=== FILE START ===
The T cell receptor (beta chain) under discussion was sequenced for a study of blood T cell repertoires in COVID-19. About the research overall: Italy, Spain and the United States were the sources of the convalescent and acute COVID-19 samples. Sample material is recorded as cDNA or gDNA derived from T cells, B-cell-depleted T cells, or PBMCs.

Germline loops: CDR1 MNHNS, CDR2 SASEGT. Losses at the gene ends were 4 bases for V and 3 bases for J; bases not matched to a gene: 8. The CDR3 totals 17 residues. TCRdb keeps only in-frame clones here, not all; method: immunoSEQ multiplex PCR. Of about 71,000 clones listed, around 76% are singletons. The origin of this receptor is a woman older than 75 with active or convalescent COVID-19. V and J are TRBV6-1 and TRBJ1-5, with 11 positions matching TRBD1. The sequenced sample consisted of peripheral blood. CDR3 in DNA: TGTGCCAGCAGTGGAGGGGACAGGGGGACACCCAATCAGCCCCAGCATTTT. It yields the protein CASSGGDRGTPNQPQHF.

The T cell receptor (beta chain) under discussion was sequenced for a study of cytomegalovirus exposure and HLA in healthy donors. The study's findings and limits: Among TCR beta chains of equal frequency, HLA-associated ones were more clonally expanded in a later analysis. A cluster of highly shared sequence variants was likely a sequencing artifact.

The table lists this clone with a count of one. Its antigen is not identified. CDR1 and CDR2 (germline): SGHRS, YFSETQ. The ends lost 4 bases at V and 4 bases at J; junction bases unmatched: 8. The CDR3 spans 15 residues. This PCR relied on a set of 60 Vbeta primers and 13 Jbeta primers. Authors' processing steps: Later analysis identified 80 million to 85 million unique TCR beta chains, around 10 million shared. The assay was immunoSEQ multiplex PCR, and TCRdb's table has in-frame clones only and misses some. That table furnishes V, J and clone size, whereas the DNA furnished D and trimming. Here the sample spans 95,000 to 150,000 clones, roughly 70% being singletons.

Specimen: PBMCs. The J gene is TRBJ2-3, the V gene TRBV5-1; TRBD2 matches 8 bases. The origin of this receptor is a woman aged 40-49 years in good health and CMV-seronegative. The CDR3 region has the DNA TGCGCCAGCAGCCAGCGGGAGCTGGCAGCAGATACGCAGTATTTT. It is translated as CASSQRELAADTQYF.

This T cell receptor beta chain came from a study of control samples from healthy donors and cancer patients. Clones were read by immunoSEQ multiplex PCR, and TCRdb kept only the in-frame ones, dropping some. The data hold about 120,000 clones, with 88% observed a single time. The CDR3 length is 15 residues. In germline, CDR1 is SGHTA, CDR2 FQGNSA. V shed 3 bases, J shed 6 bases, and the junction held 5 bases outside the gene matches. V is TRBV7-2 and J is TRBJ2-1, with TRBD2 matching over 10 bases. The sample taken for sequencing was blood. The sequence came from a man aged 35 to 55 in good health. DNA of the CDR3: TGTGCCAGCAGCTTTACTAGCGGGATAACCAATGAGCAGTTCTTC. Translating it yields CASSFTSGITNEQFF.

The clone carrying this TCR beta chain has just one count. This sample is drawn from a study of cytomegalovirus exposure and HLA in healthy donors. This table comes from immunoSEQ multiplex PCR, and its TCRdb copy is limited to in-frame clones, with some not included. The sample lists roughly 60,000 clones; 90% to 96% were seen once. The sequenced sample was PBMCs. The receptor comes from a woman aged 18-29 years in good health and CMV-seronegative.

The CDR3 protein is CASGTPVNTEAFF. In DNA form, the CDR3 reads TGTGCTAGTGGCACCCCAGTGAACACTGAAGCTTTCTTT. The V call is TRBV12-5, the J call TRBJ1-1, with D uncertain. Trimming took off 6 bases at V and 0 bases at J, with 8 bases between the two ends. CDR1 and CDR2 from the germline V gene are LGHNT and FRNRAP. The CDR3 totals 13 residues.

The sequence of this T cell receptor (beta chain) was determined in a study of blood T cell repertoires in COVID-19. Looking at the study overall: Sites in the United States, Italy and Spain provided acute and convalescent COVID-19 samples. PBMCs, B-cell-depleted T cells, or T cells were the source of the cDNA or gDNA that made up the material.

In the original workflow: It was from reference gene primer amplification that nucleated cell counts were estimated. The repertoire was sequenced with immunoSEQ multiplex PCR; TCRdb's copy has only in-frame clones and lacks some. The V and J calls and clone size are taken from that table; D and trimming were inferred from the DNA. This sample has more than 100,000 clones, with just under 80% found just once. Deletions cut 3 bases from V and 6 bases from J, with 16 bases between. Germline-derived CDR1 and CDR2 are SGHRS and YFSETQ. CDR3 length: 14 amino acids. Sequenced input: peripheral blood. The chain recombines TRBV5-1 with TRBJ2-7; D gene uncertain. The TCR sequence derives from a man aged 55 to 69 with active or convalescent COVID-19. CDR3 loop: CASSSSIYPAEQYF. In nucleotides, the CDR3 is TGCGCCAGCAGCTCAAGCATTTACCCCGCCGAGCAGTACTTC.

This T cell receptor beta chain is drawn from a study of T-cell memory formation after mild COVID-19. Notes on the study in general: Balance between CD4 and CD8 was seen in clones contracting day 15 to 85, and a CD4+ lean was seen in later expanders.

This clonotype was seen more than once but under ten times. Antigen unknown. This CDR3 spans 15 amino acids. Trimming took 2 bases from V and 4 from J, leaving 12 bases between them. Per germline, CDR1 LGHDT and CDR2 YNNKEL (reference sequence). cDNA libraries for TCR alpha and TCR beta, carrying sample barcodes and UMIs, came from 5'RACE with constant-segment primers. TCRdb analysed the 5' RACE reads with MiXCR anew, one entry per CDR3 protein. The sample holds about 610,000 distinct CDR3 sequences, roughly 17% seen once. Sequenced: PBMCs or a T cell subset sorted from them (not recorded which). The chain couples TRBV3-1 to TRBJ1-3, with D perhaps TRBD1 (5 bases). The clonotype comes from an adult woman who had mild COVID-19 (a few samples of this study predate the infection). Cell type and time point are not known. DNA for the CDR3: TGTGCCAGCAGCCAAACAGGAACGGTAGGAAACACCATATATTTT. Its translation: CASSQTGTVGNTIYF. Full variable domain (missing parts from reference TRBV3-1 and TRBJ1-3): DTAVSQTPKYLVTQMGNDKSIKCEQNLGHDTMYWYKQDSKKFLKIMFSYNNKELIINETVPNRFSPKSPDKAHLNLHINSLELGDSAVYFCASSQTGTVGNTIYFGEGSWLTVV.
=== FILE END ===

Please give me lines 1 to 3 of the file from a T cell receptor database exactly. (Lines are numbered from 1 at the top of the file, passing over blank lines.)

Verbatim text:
The T cell receptor (beta chain) under discussion was sequenced for a study of blood T cell repertoires in COVID-19. About the research overall: Italy, Spain and the United States were the sources of the convalescent and acute COVID-19 samples. Sample material is recorded as cDNA or gDNA derived from T cells, B-cell-depleted T cells, or PBMCs.

Germline loops: CDR1 MNHNS, CDR2 SASEGT. Losses at the gene ends were 4 bases for V and 3 bases for J; bases not matched to a gene: 8. The CDR3 totals 17 residues. TCRdb keeps only in-frame clones here, not all; method: immunoSEQ multiplex PCR. Of about 71,000 clones listed, around 76% are singletons. The origin of this receptor is a woman older than 75 with active or convalescent COVID-19. V and J are TRBV6-1 and TRBJ1-5, with 11 positions matching TRBD1. The sequenced sample consisted of peripheral blood. CDR3 in DNA: TGTGCCAGCAGTGGAGGGGACAGGGGGACACCCAATCAGCCCCAGCATTTT. It yields the protein CASSGGDRGTPNQPQHF.

The T cell receptor (beta chain) under discussion was sequenced for a study of cytomegalovirus exposure and HLA in healthy donors. The study's findings and limits: Among TCR beta chains of equal frequency, HLA-associated ones were more clonally expanded in a later analysis. A cluster of highly shared sequence variants was likely a sequencing artifact.